Los principios rectores del desarrollo alternativo a escala internacional aprobados en Lima representan a una oportunidad perdida para promover un desarrollo económico equitativo. Más información, en inglés, está disponible abajo.
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Alternative development programs are intended to reduce the cultivation of coca and poppy plants used to manufacture cocaine and heroin, respectively. When done badly, apparently well-meaning programs to substitute crops can destroy local economies, devastate communities and ruin lives. However, experience has shown that an “alternative livelihoods” approach to improve the overall quality of life and income of poor farmers can be more effective and humane.
It is for this reason, that the International Guiding Principles on Alternative Development approved last week at an international meeting in Lima, Peru represents a lost opportunity to promote equitable economic development in some of the world’s poorest regions.
The document is intended to serve as a guiding framework for designing and implementing alternative development strategies and programs. Yet the final document on the Guiding Principles bears little resemblance to an earlier November 2011 draft that was put together in Thailand by a group of more than 100 governmental and non-governmental experts. While some good language is maintained on human rights and the role of civil society, among other issues, the Guiding Principles have strayed far from the original purpose of encouraging development ministries and agencies to invest their resources in areas where coca and poppy crops are grown.
In November 2011 I was invited by the Thai government to take part in an international delegation to develop a draft set of UN International Guiding Principles on Alternative Development. Our work began with a five-day journey along the Thai-Burma border to visit the Thai “Royal Project,” which has research stations and development projects in five Northern provinces of the country. Thailand is the only country in the world to have eliminated the production of a crop used to manufacture illicit drugs, in this case poppy. The secret to its success, as we witnessed, is a sustained, long-term economic development and nation building program that has strong government, and royal family, backing.
At the end of the week, delegation members began the process of drafting the declaration that was to have been approved at the Lima meeting. The Guiding Principles were never intended to be binding, but rather, according to the document drafted in Thailand, are intended to “assist … in the design, formulation, implementation and monitoring and evaluation of effective alternative development programs and strategies with the ultimate goal of securing sustainable alternative livelihoods for affected farmers and communities.”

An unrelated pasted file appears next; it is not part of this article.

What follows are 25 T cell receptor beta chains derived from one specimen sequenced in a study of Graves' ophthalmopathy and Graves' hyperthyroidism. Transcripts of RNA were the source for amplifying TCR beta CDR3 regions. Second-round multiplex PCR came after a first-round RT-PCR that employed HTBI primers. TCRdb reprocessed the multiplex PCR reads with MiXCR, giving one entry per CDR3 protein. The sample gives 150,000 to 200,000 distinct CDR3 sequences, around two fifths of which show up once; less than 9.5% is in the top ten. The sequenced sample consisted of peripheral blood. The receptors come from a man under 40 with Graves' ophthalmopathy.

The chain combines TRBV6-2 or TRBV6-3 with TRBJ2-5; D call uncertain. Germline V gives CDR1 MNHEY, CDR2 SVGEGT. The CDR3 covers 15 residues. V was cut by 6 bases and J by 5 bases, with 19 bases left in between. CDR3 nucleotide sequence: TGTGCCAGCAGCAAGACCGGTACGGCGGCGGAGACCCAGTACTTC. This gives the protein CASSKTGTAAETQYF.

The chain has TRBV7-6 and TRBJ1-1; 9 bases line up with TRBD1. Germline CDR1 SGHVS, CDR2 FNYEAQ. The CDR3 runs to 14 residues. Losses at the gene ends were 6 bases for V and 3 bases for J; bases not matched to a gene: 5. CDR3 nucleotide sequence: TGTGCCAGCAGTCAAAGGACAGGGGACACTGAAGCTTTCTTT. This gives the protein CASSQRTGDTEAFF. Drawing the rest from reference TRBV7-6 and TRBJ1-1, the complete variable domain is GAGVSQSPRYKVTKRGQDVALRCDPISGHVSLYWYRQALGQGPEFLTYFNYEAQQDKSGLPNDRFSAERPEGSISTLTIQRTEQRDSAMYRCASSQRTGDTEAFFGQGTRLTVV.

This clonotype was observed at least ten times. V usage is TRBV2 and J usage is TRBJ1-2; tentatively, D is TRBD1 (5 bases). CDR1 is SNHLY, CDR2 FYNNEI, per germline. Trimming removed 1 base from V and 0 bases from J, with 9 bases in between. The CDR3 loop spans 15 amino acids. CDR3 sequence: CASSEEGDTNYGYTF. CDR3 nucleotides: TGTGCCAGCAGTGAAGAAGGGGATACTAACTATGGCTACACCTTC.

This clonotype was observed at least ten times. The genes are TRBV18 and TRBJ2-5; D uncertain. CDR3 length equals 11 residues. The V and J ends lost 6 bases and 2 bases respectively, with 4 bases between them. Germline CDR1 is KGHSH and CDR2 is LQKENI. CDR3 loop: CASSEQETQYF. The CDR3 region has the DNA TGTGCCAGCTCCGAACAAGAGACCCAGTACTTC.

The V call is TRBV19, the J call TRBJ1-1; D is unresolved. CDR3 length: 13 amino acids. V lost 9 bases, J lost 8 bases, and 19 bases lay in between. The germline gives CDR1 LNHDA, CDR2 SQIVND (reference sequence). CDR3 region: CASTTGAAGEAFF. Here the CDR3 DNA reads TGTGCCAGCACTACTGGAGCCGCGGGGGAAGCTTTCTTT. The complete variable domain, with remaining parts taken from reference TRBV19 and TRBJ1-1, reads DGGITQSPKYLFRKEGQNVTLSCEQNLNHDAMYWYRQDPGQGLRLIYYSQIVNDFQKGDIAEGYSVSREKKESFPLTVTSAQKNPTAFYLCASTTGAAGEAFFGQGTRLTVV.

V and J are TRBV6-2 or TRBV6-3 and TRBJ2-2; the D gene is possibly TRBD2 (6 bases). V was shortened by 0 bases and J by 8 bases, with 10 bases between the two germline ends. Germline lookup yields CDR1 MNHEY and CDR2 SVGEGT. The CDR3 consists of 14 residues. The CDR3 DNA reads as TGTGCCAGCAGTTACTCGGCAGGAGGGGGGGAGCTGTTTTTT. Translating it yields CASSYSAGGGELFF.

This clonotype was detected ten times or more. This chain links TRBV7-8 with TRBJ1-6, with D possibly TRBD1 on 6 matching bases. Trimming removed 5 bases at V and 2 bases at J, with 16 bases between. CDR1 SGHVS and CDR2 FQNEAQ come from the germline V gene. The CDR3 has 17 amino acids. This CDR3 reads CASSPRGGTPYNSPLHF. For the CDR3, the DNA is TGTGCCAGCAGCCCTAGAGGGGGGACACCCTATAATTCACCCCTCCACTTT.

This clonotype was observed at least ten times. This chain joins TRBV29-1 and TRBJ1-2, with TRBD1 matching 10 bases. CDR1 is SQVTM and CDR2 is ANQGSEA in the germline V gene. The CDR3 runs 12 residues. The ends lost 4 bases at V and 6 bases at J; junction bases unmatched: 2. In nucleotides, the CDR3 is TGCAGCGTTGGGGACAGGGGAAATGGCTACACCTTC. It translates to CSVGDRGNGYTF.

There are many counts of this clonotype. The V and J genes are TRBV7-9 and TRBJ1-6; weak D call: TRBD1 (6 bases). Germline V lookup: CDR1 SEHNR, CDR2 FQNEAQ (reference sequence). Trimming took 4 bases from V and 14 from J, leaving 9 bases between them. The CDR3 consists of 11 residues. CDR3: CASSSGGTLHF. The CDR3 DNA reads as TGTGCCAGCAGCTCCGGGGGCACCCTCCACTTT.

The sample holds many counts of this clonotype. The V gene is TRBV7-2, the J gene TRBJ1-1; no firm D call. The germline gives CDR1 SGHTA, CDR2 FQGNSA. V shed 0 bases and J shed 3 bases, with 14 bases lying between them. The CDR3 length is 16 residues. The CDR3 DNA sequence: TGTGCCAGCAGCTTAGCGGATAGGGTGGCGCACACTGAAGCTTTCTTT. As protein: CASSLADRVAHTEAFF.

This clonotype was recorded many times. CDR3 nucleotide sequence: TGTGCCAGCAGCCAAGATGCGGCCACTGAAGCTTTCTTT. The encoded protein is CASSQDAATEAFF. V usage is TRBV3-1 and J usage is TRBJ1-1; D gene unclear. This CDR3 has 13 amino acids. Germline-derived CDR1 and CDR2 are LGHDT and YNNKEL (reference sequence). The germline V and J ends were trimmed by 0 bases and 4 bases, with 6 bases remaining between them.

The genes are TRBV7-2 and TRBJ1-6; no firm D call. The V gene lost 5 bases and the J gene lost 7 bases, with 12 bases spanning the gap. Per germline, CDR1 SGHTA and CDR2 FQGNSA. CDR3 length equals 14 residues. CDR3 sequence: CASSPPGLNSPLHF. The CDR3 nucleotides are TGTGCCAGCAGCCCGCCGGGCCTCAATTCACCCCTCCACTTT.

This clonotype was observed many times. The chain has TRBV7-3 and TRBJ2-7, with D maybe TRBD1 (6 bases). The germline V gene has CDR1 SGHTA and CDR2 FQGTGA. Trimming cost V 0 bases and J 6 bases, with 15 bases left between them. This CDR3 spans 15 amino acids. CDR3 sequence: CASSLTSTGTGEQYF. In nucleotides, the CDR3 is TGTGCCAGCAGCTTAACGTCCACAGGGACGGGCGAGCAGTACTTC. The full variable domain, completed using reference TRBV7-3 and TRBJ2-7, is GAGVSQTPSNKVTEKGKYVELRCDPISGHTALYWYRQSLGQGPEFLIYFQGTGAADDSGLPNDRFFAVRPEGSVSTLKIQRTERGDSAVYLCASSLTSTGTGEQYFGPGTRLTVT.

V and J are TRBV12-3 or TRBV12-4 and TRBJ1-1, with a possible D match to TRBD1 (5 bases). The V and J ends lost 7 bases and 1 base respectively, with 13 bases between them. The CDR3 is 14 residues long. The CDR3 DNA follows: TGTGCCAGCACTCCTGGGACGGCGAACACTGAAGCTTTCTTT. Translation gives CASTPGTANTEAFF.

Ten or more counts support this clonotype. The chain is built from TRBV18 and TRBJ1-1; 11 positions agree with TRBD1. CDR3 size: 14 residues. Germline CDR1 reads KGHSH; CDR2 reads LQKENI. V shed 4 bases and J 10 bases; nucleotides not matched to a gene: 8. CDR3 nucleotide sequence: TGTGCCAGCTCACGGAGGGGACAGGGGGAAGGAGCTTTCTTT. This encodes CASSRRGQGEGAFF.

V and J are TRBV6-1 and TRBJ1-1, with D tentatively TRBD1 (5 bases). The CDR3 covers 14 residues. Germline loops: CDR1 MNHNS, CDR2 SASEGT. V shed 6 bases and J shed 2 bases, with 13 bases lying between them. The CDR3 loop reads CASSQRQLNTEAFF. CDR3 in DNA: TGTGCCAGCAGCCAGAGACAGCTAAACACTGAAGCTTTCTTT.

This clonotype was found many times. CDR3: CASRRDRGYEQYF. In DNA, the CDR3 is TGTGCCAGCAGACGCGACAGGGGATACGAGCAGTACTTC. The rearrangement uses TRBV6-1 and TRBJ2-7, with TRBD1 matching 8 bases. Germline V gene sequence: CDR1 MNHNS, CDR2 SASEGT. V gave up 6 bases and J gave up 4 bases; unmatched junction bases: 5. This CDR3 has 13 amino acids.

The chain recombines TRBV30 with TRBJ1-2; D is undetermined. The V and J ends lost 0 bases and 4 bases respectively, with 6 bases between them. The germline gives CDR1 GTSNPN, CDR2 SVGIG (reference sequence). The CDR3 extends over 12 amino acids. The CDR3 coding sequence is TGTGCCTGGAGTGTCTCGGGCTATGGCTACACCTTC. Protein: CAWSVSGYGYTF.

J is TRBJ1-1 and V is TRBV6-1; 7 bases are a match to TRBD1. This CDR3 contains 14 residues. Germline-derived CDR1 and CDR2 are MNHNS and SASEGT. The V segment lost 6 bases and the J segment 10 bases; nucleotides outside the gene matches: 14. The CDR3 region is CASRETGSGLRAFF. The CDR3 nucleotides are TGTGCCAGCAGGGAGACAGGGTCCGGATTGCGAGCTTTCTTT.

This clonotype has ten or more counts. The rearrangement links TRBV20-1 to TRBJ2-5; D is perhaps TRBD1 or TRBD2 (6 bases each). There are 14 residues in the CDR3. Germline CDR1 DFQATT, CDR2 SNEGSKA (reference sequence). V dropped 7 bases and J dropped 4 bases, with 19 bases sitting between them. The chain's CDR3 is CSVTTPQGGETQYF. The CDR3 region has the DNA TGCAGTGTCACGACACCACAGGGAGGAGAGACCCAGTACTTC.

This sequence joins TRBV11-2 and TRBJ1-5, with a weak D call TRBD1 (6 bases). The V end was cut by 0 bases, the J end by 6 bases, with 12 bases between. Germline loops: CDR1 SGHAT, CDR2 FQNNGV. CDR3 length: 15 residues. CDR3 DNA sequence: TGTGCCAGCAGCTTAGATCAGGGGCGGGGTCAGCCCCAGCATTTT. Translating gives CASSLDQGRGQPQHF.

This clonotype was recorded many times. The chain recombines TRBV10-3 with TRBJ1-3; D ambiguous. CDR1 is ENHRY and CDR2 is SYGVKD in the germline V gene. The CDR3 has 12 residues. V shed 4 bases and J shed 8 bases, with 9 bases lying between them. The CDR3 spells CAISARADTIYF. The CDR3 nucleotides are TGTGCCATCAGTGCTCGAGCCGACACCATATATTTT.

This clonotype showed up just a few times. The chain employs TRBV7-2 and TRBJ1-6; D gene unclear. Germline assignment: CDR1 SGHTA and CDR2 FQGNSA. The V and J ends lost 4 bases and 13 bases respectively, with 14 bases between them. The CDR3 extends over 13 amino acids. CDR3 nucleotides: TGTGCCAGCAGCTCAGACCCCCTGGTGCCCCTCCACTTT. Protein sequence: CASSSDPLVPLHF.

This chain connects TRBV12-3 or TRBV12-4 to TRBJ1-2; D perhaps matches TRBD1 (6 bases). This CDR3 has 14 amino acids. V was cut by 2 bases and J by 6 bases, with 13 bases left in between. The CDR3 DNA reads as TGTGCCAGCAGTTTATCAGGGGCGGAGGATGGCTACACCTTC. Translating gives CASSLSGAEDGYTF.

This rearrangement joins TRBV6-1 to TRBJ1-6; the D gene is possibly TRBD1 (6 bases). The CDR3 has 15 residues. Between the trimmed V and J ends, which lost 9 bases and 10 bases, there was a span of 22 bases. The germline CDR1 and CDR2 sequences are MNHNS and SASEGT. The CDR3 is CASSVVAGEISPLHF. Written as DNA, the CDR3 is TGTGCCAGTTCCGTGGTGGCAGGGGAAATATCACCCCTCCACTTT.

The work done in Thailand was intended to move toward “mainstreaming” alternative development into national, regional, and local development initiatives. In other words, alternative development should be seen not only as a complement to law enforcement, but rather as a necessary component of economic development targeting some of the world’s poorest people. The document was written with an eye toward reaching out to those government agencies involved in all aspects of development, provision of basic services, and promotion of the rule of law.
The draft of the Guiding Principles adopted in November 2011 built upon the practical experience of several decades of work promoting alternative development, which led to a new understanding of the importance of holistic policies. What is often referred to as an “alternative livelihoods” approach is based on improving the welfare of poor farmers via comprehensive development strategies that include improving local governance and citizen security, combined with voluntary reductions in the cultivation of crops deviated to the illicit market. Proper sequencing is crucial to success; viable economic livelihoods must be secured before significant crop reductions can be achieved. In the past, alternative development programs included the growth of products in regions without roads, so they could never be sold at markets. In others, they instigated price collapses negating any potential benefits to farmers and communities. Still other failures included promoting industries that would take years to become profitable.
Some of these well-meaning programs has disastrous impacts on communities, as children were removed from schools to contribute to household incomes, emergency food aid was rushed to stave off crises or other disastrous impacts.